A 12-year-old girl experiences a season of change and hope during the winter of 1962 in this middle-grade novel.
Kate Dunn, the Irish-American daughter of a police officer, lives in a comfortable apartment in Manhattan’s Washington Heights with her parents, older brother Rory, and younger brother Danny and attends the local Catholic school. Her family expects that she will eventually become a nurse or a flight attendant, but the highly intelligent Kate refuses to accept limitations on her ambitions. She regularly wins awards at her school for academic excellence, and she received a full scholarship to the Sacred Heart of Mary Academy. When she’s not spending time with her best friend, Mary Garvey, she pores over a well-worn copy of Black’s Law Dictionary. As the Christmas season approaches, she looks forward to preparing for high school; however, the winter of 1962 ends up being anything but typical for Kate. The region endures unusually frigid weather, dubbed “The Freeze” by local residents. As she waits for the snow predicted by her eccentric neighbor Miss H. Wellington Grimes, her parents cope with problems of their own: Her father faces pressures in his new assignment in the narcotics squad while also dealing with guilt over his actions during World War II, and her mother is secretly saving money. As Christmas approaches, Kate learns a secret that threatens to alter her plans for the future.
DeBoer’s debut is a sensitively crafted portrait of a young girl growing up at a pivotal time for women in America. Kate is a dynamic protagonist who has big plans for her future and refuses to let anyone tell her what she can achieve, and the tension between her ambitions and society’s expectations informs her relationships with her father, who tells her that “Girls become nurses,” and Mary, who plans to forgo college in favor of secretarial school. The Washington Heights setting is a significant part of the narrative, and the author brings it to life with vivid descriptions of the community and nuanced supporting characters. Most of the action takes place in Kate’s apartment building or in the streets of the surrounding neighborhood. The reader’s guide to life in the building is Flann McFarland, its superintendent, who regularly regales the children with fantastic stories of a kingdom in Ireland called “Shiloh.” Flann’s own tale of heartbreak is a poignant one. Another memorable resident is the aforementioned Miss Grimes, a woman who spent a colorful childhood in a traveling circus. That said, the novel would have benefited from sharper editing. At times, the prose is lyrical, particularly during a speech from Miss Grimes, in which she tells the protagonist, “Your life will at times, feel very much like a circus, Kate. The acts will come and go.” However, there are occasional misspellings of notable real-life people and places.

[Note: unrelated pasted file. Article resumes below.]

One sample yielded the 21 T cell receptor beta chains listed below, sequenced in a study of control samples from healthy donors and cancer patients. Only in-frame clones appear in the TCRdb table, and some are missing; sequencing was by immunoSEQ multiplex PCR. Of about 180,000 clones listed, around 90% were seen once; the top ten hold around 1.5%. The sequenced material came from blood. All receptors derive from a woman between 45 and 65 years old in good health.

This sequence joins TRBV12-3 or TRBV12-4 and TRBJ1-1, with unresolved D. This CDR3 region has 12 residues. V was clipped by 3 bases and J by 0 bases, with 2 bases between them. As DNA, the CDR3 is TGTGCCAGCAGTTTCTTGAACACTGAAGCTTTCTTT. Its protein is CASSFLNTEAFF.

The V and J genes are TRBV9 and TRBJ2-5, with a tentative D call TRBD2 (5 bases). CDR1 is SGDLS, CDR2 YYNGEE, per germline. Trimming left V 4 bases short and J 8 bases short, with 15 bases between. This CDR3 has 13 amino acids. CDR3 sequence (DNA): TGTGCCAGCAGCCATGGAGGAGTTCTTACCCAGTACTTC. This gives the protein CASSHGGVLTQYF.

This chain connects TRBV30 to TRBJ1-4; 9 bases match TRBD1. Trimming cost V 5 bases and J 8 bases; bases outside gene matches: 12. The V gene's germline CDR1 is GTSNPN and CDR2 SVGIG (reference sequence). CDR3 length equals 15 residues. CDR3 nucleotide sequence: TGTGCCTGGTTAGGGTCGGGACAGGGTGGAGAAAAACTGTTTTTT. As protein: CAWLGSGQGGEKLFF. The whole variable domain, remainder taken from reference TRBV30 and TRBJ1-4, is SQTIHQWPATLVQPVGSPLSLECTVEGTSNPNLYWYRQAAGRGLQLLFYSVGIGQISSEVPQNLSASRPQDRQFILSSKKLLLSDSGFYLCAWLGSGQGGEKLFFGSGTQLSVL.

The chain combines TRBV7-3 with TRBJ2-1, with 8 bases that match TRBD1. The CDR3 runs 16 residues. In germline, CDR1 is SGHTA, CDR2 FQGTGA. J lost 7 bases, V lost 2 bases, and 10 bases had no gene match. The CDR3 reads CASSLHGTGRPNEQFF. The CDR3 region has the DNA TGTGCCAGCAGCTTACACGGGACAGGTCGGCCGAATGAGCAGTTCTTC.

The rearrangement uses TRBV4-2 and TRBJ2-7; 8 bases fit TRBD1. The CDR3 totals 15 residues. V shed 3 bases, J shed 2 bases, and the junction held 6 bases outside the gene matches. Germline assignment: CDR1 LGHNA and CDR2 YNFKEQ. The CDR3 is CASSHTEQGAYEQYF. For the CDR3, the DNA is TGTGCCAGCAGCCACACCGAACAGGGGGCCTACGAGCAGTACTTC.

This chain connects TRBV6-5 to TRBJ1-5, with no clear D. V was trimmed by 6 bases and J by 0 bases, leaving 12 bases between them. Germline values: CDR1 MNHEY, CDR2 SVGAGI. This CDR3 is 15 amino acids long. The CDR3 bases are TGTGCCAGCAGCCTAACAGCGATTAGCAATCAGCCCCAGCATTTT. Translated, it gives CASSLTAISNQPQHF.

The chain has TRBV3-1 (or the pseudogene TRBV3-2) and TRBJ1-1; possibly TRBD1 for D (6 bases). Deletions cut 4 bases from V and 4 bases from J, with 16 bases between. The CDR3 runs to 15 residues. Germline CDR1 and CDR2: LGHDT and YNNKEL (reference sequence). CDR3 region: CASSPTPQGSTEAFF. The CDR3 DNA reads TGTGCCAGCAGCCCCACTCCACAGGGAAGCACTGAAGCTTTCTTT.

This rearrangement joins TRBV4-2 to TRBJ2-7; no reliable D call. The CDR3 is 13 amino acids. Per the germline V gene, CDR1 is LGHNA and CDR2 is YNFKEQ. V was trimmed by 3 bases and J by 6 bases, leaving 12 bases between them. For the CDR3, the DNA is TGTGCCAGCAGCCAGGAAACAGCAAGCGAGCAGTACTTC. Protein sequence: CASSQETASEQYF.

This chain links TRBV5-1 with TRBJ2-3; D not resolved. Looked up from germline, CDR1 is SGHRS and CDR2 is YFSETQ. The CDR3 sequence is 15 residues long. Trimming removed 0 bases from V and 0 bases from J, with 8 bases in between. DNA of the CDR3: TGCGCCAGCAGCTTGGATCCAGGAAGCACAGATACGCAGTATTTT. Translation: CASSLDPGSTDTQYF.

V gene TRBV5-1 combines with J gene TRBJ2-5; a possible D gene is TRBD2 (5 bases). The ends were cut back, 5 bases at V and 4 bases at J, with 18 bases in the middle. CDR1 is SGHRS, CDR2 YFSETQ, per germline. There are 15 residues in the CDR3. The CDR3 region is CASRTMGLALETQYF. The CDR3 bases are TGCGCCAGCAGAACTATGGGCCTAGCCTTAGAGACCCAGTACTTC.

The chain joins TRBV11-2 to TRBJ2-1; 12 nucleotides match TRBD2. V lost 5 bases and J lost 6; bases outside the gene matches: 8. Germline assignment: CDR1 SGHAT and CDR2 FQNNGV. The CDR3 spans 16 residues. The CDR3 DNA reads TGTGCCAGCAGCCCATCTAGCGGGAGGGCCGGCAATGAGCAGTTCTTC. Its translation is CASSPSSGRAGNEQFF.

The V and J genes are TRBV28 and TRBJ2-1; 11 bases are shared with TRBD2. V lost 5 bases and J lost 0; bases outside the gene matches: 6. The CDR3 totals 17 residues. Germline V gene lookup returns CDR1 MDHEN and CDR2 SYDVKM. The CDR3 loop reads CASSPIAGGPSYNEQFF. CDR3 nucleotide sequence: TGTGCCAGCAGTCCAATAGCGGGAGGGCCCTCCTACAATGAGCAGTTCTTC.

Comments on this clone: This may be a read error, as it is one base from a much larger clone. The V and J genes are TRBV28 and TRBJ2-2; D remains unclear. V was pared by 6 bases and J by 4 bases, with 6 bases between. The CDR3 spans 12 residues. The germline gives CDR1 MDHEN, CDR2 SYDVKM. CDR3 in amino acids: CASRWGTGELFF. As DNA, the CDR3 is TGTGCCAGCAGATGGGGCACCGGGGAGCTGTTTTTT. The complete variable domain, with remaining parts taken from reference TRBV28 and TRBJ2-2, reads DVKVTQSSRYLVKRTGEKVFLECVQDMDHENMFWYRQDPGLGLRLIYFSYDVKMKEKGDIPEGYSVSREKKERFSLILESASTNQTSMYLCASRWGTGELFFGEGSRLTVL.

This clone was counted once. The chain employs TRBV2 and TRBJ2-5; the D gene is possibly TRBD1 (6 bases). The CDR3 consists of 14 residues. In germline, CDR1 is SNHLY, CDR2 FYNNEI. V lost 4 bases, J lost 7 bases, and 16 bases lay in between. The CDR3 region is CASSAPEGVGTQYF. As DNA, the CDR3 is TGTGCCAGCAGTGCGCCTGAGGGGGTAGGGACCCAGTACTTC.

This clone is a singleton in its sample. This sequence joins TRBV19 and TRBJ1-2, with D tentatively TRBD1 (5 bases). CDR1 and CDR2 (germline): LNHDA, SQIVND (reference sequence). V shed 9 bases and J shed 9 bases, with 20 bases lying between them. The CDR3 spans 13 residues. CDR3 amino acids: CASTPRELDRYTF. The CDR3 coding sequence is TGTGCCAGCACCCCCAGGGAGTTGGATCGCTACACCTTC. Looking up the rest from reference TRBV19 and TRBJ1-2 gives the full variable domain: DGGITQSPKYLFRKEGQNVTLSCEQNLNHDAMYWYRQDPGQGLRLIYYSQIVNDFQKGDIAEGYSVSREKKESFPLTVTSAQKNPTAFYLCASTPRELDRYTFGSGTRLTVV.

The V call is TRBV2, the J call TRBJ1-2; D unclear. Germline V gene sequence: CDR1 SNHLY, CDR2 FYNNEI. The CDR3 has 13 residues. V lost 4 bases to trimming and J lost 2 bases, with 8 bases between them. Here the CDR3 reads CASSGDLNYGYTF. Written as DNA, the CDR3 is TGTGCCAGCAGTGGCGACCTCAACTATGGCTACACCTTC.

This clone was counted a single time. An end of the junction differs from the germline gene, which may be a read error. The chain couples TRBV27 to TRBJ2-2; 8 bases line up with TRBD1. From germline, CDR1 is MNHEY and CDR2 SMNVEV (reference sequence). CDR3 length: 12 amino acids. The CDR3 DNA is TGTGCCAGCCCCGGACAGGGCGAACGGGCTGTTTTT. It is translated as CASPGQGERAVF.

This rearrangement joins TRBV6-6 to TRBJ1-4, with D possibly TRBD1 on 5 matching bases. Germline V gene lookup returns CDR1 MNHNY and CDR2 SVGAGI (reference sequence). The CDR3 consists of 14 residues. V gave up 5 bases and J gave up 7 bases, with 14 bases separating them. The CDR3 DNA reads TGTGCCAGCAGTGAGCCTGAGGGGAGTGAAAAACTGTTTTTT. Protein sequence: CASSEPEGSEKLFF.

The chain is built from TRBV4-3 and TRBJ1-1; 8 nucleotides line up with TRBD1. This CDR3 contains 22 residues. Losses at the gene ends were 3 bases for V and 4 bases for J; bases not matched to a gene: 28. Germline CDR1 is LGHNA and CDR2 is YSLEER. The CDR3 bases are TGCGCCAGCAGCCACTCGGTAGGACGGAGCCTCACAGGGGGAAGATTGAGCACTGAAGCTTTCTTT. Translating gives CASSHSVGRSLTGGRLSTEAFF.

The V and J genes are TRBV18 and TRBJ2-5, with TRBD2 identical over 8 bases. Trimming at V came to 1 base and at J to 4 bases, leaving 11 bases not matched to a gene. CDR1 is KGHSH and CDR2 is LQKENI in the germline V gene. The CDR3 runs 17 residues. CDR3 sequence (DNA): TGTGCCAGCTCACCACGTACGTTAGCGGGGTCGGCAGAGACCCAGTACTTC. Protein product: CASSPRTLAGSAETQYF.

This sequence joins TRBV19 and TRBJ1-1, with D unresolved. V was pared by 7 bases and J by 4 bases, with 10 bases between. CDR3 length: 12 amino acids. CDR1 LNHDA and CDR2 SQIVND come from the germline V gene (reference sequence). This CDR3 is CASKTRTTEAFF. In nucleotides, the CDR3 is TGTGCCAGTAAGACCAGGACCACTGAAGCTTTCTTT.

A charming, if uneven, coming-of-age tale.